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Geometric Mean and Harmonic Mean

A statistic is simply a number that describes something about a population (i.e., probability density function) or data.  Mainly, statistics describe where the distribution is located or something about  its shape.

One class of statistics is central measures which describe where a distribution is located or "centered" on the x-axis.  These are often considered "averages," though the appropriate average depends upon the use.

The most popular central measures are

By far the most useful of these is the mean.  The median and mode are essentially worthless in economic evaluation.  I use the mode only on occasions when describing a triangle distribution.

There are many additional central measures that are better-suited to particular uses.  One source (wikipedia.org) lists 23 central measures!  Not to worry: the mean is the appropriate single-point forecast 95+% of evaluation uses. Following are two additional "averages" that you may find interesting and useful.

Harmonic Mean

The harmonic mean is a better "average" when the numbers are defined in relation to some unit.  The common example is averaging speed.

For example, suppose that you have four 10 km segments to your automobile trip.  You drive your car:

What is your average speed?  Here is a spreadsheet solution:

                                     
Distance Velocity Time
km km/hr hr
10 100 0.100
10 110 0.091
10 90 0.111
10 120 0.083
   
40   0.385
103.80        Avg V

The harmonic mean formula is:

          

Excel calculates this with the formula   =HARMEAN(100,110,90,120).  Unfortunately, the formula is not generalized to average velocities if across different distances.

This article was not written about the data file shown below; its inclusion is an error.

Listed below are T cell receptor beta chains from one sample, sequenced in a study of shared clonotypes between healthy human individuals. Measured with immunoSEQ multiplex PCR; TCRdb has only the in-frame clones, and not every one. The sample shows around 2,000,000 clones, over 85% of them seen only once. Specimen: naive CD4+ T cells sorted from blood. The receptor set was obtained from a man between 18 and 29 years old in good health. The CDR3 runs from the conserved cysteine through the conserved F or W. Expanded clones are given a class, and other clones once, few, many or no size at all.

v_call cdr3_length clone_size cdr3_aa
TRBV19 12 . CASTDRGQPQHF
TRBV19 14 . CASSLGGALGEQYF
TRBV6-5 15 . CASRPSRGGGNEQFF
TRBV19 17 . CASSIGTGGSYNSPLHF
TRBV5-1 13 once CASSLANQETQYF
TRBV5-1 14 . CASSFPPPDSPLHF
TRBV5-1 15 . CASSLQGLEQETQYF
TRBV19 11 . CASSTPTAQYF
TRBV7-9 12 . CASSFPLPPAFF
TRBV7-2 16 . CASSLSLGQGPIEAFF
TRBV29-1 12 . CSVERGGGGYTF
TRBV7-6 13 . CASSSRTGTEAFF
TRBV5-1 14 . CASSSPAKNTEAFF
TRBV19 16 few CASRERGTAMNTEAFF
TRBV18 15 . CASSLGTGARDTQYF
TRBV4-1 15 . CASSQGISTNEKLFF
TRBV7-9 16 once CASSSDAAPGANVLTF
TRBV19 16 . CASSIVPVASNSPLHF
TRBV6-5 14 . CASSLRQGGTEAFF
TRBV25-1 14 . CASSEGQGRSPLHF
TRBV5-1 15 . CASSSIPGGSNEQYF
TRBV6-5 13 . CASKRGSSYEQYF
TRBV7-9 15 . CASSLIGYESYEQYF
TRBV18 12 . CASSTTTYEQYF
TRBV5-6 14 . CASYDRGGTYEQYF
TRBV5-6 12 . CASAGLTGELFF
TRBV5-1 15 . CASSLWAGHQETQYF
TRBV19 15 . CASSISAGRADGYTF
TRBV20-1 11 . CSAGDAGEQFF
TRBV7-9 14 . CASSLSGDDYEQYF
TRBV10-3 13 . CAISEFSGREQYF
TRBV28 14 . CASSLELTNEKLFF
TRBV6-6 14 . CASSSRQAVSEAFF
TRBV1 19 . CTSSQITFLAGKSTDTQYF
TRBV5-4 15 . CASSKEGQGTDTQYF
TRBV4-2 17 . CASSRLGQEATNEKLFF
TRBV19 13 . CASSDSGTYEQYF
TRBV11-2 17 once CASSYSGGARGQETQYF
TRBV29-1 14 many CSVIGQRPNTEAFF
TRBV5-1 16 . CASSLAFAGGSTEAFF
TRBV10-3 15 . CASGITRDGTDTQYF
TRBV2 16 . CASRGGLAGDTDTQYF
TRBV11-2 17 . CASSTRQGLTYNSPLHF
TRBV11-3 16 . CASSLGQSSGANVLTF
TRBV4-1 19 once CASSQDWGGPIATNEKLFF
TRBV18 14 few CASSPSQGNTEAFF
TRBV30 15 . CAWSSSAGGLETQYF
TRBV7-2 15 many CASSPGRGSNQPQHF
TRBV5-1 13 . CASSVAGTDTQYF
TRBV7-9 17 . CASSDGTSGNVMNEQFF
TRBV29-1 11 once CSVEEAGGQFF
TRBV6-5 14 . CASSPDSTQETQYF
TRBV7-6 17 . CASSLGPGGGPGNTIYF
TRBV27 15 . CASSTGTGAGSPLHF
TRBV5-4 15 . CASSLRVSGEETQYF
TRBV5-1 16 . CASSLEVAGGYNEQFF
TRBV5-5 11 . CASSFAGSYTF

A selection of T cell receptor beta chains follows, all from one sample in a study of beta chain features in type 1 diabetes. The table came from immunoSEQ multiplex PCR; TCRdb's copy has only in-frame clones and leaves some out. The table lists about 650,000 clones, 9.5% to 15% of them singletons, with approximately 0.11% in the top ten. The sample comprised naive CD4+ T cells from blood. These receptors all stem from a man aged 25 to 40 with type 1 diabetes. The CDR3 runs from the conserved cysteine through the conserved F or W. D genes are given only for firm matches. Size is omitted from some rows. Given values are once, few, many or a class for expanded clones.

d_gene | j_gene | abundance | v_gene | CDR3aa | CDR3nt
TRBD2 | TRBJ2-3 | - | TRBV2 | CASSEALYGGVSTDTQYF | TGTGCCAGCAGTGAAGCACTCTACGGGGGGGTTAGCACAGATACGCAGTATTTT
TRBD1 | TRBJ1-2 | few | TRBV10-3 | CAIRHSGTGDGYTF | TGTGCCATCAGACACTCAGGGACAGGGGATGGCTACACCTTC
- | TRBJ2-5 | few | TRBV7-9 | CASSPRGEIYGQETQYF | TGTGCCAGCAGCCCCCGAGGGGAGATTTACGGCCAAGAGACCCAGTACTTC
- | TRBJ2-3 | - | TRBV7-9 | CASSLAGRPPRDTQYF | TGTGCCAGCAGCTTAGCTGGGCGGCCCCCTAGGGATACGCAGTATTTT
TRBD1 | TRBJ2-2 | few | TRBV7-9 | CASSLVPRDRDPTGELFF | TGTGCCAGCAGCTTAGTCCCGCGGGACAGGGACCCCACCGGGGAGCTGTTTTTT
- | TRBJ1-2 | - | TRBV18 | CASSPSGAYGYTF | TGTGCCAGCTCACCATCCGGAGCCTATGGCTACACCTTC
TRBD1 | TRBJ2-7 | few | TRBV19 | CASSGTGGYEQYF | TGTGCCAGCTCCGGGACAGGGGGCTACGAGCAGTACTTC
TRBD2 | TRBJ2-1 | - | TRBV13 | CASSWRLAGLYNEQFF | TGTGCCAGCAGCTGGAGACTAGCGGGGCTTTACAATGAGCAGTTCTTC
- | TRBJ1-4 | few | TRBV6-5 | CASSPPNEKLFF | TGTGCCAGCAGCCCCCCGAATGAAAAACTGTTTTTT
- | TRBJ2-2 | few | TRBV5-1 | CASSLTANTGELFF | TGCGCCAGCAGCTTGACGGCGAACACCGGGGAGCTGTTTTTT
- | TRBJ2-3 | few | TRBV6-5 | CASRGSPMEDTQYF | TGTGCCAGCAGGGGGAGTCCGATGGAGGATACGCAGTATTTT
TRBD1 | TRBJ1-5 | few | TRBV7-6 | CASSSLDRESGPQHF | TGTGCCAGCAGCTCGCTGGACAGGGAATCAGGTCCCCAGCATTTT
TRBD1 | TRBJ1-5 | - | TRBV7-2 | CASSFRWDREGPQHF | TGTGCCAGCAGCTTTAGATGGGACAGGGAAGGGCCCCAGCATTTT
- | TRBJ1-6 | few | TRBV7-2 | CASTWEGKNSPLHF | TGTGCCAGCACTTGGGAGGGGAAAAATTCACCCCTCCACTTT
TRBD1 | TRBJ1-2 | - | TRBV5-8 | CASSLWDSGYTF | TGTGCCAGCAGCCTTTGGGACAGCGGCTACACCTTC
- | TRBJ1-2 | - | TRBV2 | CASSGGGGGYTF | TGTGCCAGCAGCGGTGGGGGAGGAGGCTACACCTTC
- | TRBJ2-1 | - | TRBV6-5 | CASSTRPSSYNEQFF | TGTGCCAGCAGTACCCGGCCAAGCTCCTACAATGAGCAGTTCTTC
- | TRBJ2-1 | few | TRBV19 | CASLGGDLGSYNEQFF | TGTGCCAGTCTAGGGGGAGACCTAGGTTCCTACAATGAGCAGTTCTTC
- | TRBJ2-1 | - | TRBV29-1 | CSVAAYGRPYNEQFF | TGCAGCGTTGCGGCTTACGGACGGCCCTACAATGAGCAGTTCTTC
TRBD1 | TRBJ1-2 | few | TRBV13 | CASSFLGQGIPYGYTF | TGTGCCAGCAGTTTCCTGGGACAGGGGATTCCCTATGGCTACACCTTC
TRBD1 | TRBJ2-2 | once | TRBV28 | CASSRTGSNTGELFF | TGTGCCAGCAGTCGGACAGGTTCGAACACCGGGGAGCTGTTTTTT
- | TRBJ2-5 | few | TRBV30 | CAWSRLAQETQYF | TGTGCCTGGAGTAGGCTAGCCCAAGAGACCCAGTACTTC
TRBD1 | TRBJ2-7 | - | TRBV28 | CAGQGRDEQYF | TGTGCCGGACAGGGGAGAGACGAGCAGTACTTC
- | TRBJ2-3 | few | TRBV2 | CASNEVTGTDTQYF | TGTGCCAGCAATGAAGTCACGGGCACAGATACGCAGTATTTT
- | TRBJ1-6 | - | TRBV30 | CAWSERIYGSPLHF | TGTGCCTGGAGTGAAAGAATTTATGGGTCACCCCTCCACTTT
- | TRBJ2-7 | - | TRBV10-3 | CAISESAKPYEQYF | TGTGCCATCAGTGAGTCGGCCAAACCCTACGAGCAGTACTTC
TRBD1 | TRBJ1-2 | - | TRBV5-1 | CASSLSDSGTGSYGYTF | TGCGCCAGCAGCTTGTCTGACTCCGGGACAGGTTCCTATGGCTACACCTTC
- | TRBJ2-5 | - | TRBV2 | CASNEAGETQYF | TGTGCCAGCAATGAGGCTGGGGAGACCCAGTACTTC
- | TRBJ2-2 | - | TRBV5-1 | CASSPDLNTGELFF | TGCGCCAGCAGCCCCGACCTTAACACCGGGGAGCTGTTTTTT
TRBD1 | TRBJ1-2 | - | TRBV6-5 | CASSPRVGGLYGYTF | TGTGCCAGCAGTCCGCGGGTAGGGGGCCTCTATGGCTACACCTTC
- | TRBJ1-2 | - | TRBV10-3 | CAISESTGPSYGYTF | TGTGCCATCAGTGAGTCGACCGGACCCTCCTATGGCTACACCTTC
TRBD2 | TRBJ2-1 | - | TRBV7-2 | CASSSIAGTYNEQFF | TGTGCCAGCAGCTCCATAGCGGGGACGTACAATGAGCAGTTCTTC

In petroleum engineering, the harmonic mean is sometimes the better "average" for vertical permeability with horizontally-layered bedding.

Geometric Mean

In economic evaluation work, the geometric mean is often useful.

       

The large P represents multiplication, analogous to the S representing summation.

The GM is for situations we want the average used in a multiplicative situation, such as the "average" dimension of a box that would have the same volume as length x width x height.  For example, suppose a box has dimensions 50 x 80 x 100 cm.

       

A cubic box with sides of the GM=73.7 cm would enclose the same 400,000 cm3 or 0.4 m3  volume.

The customary economic evaluation application is in determining "average" inflation or rate of return across several time periods.  In calculating the GM, the numbers must all be positive.  So, add 1 to each value before calculating the GM and subtract 1 from the answer.

Suppose that your portfolio has these five annual returns: .10, -.20, 0, -.10, .20.  The order does not matter if the portfolio has no contributions or withdrawals during the five years.  The return arithmetic average is 0.  However, a portfolio across five years with these annual returns would lose about 5% of value.  The geometric mean:

        

In checking:  (1.1)(0.8)(1.0)(0.9)(1.2) = 0.95 = (1-.010)5.  That is, a portfolio with this a GM = -.01 would lose .05 in five years.

In Excel the answer is calculated with the formula  =GEOMEAN(1.1,.8,1,.9,1.2)-1


Beware when someone says he used an "average" value in a calculation.  Any of the central measures means "average" in some context.  In economic evaluation, the appropriate single-point forecast is almost always the mean. (which is a sample mean or expected value, depending upon whether the distribution represents data or judgment).  For inflation, price escalations, and rates of return, the geometric mean is the appropriate single-point representing an average across time periods.


—John Schuyler, January 2005.

Copyright 2005 by John R. Schuyler. All rights reserved. Permission to copy with reproduction of this notice.